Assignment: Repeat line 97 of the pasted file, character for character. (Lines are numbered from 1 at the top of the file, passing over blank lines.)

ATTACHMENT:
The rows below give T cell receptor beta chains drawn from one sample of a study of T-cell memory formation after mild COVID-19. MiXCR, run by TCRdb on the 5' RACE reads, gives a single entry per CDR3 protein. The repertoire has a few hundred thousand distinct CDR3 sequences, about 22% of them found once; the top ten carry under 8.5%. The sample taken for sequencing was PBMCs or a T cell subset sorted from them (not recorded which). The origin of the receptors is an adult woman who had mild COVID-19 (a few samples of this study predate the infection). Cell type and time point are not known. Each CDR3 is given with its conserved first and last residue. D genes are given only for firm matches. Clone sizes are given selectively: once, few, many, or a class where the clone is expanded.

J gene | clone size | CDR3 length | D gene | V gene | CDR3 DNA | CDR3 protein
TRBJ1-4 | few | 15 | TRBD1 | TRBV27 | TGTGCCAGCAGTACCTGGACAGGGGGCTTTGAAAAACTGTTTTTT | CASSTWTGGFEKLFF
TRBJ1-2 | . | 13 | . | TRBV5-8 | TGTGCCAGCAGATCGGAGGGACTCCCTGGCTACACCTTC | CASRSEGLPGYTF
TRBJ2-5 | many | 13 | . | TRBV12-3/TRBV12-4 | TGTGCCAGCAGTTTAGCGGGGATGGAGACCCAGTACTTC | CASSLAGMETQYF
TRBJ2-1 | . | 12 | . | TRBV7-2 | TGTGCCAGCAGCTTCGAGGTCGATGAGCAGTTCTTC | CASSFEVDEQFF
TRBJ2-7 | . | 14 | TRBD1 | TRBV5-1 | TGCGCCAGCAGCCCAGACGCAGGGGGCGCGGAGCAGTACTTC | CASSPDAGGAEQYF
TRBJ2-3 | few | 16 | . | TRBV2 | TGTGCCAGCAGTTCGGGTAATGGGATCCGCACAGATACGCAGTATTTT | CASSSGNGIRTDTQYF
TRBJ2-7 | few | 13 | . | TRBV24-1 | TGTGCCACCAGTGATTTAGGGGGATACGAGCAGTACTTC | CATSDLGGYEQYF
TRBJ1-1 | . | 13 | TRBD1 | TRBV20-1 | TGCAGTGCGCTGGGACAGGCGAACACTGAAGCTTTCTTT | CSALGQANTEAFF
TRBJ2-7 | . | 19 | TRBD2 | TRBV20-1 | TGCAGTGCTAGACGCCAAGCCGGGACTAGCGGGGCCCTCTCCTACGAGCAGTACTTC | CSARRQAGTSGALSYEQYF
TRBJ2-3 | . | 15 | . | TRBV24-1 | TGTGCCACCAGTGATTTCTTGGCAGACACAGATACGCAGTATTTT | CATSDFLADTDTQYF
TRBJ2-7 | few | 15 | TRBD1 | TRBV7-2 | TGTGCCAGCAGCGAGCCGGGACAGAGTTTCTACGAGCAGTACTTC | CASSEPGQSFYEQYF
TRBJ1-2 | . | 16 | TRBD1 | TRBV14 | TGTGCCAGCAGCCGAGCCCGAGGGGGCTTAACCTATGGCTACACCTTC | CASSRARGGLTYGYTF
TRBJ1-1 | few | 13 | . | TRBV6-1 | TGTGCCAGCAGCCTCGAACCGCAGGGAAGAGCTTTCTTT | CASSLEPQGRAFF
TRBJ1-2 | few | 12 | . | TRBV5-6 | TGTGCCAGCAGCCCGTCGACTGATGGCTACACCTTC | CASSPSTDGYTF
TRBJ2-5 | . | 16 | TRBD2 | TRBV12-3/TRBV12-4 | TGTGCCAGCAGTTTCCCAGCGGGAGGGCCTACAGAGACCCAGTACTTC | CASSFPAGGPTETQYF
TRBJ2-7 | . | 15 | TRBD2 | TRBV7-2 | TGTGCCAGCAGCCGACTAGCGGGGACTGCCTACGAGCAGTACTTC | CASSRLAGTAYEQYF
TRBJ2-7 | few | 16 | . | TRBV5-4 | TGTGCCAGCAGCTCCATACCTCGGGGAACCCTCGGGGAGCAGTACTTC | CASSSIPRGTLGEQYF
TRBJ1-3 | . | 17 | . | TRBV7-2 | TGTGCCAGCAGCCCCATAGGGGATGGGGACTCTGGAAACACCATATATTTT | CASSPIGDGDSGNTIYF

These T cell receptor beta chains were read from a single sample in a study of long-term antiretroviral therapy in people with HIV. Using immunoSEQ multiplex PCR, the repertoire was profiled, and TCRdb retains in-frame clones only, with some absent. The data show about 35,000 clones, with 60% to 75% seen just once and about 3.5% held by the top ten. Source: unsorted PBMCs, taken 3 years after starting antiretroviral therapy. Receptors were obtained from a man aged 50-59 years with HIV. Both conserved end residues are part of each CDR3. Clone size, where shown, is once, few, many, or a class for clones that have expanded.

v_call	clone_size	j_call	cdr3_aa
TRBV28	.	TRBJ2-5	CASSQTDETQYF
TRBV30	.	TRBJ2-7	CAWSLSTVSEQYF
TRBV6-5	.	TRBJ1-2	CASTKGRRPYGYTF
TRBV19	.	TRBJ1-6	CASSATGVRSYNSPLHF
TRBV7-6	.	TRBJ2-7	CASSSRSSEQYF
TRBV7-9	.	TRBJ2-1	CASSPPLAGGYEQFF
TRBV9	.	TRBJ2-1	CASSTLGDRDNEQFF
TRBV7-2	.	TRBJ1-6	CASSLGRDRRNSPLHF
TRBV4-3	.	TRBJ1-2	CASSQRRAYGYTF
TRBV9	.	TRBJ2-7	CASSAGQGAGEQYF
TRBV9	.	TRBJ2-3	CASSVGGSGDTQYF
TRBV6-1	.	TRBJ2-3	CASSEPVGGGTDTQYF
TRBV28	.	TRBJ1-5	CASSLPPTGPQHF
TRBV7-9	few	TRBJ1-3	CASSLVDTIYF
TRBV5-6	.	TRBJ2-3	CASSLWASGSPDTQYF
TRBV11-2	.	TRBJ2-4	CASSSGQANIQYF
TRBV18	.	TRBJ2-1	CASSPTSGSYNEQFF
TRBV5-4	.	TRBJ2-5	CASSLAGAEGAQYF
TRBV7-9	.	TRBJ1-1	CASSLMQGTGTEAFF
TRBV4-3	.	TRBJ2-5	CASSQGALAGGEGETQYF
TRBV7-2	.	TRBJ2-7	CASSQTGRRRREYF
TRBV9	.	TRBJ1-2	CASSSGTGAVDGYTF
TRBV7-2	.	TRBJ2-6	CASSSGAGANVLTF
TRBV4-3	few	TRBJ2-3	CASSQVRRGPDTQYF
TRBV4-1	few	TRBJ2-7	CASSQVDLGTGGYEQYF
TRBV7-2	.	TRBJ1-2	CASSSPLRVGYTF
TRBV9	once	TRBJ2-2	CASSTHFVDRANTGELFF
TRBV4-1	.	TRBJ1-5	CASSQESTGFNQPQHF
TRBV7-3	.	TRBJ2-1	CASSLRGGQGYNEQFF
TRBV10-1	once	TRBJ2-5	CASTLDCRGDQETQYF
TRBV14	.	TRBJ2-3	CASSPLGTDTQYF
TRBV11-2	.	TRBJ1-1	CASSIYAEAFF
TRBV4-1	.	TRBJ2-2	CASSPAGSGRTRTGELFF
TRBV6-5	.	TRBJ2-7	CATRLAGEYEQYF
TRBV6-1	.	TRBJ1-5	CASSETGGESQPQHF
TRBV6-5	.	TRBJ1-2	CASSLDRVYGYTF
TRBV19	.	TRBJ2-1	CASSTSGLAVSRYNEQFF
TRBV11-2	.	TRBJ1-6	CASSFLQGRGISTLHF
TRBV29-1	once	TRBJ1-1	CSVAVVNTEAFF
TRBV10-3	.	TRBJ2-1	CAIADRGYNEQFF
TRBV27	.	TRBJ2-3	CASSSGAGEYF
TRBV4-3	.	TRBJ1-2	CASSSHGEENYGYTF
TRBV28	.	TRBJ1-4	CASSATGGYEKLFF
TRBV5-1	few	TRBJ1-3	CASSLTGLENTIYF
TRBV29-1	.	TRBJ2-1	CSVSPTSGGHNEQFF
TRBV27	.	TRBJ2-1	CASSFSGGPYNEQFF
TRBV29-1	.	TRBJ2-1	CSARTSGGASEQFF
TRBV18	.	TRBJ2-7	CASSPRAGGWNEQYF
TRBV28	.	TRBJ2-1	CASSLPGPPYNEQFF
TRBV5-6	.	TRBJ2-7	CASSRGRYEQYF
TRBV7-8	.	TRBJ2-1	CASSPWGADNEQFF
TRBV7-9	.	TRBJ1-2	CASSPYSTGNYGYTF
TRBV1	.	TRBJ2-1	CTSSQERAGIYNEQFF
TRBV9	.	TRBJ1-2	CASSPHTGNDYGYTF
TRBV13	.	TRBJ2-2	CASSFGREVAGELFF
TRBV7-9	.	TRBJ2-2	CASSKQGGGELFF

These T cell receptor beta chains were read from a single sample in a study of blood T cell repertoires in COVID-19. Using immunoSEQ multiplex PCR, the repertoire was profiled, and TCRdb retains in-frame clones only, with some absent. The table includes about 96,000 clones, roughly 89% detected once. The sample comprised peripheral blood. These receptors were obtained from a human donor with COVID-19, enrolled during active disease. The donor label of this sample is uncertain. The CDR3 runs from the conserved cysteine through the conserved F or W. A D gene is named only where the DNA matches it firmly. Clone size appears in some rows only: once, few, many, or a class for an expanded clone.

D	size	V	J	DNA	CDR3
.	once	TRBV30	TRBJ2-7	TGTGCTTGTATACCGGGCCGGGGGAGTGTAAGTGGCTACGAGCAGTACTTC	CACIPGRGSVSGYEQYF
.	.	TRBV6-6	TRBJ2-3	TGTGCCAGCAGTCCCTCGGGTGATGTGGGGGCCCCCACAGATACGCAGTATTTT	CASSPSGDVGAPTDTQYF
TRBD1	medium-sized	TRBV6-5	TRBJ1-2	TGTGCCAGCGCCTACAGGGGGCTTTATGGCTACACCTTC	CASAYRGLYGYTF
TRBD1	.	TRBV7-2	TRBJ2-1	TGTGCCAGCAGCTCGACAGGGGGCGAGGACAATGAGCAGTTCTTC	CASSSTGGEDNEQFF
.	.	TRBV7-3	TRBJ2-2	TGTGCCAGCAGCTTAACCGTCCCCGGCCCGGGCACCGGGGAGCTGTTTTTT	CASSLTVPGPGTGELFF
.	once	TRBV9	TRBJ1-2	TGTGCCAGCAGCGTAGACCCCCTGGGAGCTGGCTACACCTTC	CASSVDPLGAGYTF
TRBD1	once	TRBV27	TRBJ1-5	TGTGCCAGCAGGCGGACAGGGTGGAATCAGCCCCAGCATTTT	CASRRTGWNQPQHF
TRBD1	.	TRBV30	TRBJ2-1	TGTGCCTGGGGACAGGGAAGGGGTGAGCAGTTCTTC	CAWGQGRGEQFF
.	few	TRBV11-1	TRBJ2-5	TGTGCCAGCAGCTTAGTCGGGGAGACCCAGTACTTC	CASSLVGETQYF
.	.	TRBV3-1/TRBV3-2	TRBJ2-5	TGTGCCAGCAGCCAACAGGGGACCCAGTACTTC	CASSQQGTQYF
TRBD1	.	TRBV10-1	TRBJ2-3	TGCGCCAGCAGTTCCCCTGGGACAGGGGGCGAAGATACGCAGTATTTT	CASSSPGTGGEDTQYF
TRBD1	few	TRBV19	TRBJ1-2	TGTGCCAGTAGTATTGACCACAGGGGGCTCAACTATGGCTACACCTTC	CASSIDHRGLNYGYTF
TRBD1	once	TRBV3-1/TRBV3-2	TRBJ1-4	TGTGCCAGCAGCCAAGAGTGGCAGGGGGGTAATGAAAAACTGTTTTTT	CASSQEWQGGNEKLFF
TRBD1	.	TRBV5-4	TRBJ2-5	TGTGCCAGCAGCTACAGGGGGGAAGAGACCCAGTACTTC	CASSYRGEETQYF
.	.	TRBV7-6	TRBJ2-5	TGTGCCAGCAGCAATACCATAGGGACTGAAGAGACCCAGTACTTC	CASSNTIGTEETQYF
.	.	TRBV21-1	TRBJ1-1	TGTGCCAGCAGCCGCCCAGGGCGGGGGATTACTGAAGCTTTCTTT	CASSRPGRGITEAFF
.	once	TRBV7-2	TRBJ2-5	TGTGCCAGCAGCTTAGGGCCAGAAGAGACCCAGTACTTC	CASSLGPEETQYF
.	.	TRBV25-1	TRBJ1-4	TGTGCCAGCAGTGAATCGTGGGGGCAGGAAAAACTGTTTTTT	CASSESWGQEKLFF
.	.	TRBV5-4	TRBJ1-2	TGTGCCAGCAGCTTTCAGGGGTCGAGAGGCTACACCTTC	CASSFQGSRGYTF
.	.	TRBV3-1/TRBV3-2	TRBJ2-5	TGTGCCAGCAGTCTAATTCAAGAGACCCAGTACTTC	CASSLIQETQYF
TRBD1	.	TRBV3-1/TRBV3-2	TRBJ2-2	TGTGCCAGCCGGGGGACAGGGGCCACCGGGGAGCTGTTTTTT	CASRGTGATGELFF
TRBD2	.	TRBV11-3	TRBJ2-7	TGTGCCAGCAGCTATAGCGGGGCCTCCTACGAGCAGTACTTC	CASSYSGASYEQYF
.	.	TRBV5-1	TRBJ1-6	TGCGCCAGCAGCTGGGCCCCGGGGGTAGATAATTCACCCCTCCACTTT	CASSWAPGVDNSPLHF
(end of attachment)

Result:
.	once	TRBV7-2	TRBJ2-5	TGTGCCAGCAGCTTAGGGCCAGAAGAGACCCAGTACTTC	CASSLGPEETQYF